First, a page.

Is there a downturn on the French Riviera?

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As the worldwide property market continues to struggle, many had assumed places such as the French Riviera would be the first to fall but so far this has not been the case – at least on the surface!

While prices were actually deemed to have risen last year in some areas of France, to the surprise of many property experts, a little more investigation into this phenomenon reveals that all may not be as it seems. Under the surface there have been a number of issues coming together which could see property values in sought after areas such as the French Riviera fall substantially over the next few months. So what exactly is going on?

The French economy

While initially the French economy seemed to perform better than most within Europe there has been a marked reduction in the strength of the economy over the last few months. France is a country which depends heavily upon the tourist market, which is one area of the worldwide economy that is suffering a major downturn. This has obviously impacted upon the French economy and slowly but surely we have seen signs that the French property market is also coming under pressure.

A quick scan through the property pages may give the impression that prices have not fallen as far as other areas of the world but under the surface the situation is considerably worse than you might expect.

The French property market

France is a country of so many extremes with regards to weather, culture and terrain that it is very difficult to bundle the varying property markets into one. However, there is no doubt that the downturn has begun to kick in although the regional variations in price performances are enormous, although the French Riviera is one area which appears to be suffering from a number of factors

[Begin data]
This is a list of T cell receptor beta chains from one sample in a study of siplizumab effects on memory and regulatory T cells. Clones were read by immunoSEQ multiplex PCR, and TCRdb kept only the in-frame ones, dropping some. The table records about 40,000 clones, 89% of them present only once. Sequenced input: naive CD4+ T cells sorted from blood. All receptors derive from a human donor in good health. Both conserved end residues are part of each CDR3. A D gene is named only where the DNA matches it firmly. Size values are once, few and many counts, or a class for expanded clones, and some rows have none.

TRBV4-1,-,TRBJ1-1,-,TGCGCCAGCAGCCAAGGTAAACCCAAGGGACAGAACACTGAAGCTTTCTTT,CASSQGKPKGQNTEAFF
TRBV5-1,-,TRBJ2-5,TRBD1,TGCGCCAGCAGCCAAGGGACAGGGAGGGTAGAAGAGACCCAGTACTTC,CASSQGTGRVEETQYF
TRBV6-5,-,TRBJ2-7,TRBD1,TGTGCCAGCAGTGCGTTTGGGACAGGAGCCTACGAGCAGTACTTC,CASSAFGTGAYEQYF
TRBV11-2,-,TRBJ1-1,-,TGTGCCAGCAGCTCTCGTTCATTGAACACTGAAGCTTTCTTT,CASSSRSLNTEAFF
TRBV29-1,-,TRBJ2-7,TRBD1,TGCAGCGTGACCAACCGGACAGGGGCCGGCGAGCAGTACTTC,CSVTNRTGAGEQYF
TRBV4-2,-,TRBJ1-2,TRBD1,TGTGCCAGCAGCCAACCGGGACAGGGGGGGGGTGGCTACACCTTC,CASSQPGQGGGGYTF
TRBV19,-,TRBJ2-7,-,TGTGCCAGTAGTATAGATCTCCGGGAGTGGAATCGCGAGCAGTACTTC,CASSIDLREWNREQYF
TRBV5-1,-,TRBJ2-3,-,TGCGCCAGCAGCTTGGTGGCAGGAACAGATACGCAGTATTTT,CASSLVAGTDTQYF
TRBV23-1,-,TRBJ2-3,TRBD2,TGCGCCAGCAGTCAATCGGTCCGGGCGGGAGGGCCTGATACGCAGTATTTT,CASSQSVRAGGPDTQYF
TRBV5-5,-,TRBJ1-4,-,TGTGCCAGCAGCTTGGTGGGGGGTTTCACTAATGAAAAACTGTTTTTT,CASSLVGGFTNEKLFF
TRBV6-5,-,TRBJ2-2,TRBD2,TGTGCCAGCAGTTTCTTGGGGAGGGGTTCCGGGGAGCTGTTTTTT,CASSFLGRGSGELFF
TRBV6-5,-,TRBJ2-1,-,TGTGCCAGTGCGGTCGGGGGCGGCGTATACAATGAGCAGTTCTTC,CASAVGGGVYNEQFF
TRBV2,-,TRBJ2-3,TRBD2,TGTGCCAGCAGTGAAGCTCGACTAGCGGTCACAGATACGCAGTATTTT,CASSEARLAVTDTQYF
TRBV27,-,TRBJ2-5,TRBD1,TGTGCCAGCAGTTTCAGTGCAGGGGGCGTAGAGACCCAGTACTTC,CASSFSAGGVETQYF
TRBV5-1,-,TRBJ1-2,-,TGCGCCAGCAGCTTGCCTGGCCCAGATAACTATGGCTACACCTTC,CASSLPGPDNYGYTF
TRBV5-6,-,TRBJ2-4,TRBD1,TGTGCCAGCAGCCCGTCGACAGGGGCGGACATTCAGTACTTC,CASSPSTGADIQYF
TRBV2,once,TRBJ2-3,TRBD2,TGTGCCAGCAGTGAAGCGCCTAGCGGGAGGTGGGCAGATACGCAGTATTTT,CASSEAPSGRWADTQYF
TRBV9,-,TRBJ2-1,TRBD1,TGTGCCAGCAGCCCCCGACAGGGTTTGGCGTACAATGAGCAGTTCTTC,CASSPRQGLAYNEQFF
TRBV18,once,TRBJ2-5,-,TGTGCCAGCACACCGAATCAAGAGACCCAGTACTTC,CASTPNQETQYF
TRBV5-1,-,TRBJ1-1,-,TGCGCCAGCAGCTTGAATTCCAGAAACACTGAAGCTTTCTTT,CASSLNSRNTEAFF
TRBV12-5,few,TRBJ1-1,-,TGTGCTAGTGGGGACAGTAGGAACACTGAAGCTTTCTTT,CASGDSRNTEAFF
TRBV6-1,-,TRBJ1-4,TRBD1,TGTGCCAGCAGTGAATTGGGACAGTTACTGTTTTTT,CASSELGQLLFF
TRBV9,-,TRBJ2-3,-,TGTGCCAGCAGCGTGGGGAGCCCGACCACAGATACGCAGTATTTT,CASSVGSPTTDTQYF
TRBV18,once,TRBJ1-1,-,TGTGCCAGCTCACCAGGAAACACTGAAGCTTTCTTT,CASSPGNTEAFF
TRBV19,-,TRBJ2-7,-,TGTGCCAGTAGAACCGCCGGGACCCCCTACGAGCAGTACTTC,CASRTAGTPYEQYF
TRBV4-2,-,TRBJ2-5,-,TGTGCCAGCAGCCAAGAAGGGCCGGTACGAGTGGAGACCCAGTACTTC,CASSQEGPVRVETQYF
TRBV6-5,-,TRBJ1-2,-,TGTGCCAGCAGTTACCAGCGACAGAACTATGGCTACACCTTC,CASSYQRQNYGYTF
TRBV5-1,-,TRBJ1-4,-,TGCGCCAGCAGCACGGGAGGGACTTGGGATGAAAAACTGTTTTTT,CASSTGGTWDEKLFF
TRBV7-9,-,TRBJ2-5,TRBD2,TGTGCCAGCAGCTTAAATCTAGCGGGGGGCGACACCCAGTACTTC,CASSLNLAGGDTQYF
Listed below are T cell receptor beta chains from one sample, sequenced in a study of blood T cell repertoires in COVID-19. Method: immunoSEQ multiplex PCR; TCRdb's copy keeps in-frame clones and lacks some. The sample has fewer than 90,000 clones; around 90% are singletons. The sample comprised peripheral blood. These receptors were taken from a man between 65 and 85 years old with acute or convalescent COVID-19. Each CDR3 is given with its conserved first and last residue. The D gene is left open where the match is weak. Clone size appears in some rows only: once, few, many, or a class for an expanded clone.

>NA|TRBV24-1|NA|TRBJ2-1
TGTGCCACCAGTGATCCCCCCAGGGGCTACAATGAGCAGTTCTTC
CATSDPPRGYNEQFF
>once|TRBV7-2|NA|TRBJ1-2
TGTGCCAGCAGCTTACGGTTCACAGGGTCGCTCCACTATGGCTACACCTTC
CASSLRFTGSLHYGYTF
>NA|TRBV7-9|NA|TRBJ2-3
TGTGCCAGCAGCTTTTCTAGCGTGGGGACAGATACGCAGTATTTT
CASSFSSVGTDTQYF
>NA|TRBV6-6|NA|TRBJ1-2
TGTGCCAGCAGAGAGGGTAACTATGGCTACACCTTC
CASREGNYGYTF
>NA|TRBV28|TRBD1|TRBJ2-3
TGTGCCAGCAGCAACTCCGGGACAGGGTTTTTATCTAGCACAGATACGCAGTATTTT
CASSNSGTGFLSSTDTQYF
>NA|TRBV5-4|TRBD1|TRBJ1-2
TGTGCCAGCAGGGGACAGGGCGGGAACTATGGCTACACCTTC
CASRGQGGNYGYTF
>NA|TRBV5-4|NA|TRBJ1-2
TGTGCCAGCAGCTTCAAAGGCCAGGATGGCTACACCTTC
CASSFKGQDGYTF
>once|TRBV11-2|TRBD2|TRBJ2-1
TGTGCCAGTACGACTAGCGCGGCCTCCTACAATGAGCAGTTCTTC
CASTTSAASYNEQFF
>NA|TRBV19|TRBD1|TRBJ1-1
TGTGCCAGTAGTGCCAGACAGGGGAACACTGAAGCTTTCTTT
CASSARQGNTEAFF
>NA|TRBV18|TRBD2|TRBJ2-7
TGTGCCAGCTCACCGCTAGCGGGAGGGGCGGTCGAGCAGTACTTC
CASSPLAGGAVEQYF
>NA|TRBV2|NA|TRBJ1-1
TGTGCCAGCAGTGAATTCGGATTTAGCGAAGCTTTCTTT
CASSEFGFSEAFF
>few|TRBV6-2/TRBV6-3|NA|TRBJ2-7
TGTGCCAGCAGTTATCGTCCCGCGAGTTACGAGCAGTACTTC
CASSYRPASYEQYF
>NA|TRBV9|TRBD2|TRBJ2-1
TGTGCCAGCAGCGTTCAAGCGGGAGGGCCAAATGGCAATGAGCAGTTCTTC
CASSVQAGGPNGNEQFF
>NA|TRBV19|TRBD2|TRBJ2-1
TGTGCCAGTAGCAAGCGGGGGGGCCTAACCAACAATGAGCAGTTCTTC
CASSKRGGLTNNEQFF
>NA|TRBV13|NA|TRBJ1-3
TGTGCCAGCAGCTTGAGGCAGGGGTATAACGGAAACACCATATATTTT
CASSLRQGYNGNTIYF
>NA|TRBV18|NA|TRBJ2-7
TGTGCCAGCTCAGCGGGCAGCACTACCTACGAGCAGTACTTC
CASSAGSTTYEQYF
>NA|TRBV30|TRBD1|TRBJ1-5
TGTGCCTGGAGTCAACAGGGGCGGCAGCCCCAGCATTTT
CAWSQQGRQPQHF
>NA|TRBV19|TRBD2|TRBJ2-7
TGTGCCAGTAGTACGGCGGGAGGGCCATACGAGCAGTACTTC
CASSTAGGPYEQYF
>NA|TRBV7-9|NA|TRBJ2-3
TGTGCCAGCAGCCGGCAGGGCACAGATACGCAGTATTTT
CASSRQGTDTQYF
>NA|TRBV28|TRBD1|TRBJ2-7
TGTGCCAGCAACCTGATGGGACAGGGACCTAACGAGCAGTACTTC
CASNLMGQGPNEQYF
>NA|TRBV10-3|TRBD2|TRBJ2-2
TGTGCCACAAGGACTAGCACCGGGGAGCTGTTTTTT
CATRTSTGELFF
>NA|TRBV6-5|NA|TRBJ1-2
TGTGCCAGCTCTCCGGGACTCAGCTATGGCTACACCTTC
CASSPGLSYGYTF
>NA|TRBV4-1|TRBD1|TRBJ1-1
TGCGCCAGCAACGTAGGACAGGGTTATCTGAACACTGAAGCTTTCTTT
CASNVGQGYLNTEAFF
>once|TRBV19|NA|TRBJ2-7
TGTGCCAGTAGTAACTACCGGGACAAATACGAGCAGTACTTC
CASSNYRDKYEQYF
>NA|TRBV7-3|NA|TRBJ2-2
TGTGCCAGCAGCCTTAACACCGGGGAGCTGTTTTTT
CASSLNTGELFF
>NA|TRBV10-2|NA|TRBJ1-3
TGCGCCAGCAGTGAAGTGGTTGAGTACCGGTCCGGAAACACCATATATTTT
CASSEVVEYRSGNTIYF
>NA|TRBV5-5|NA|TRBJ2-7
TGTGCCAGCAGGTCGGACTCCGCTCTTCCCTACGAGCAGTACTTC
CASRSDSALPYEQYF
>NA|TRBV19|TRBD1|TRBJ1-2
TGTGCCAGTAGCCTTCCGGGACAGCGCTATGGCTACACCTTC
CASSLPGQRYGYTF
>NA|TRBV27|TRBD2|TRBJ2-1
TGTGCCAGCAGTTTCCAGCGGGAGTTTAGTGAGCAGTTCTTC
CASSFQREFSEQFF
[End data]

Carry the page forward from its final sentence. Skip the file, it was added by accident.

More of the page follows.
Foreign property investors

Due to the popularity of France amongst the tourist community there has been a very popular and lucrative property market in the country for some time. In some ways foreign investors have been the food that has fed the French property market, in many regions of the country, but with financial difficulties in the vast majority of countries around the world there are signs that foreign investors are pulling away from the French property market.

Slowly but surely this reduction in food for the French property market is starting to filter through and even people who had their properties for sale in the early part of 2008, and then withdrew them from the market, and now returning in their droves. When you also consider that the slowdown in the French economy has impacted local investors, the signs are not good for the French property market.

Exchange rate considerations

UK investors have for some time played a major part in the growth of the French property market due in the main to the close proximity to the UK and the growing number of cheap transport links to the area. However, the UK currency has collapsed over the last six months as interest rates have fallen from around 5% to the current level of 1%. With a strong likelihood that UK base rates could fall to around 0% many currency investors have been selling the pounds very aggressively which does not bode well for the future.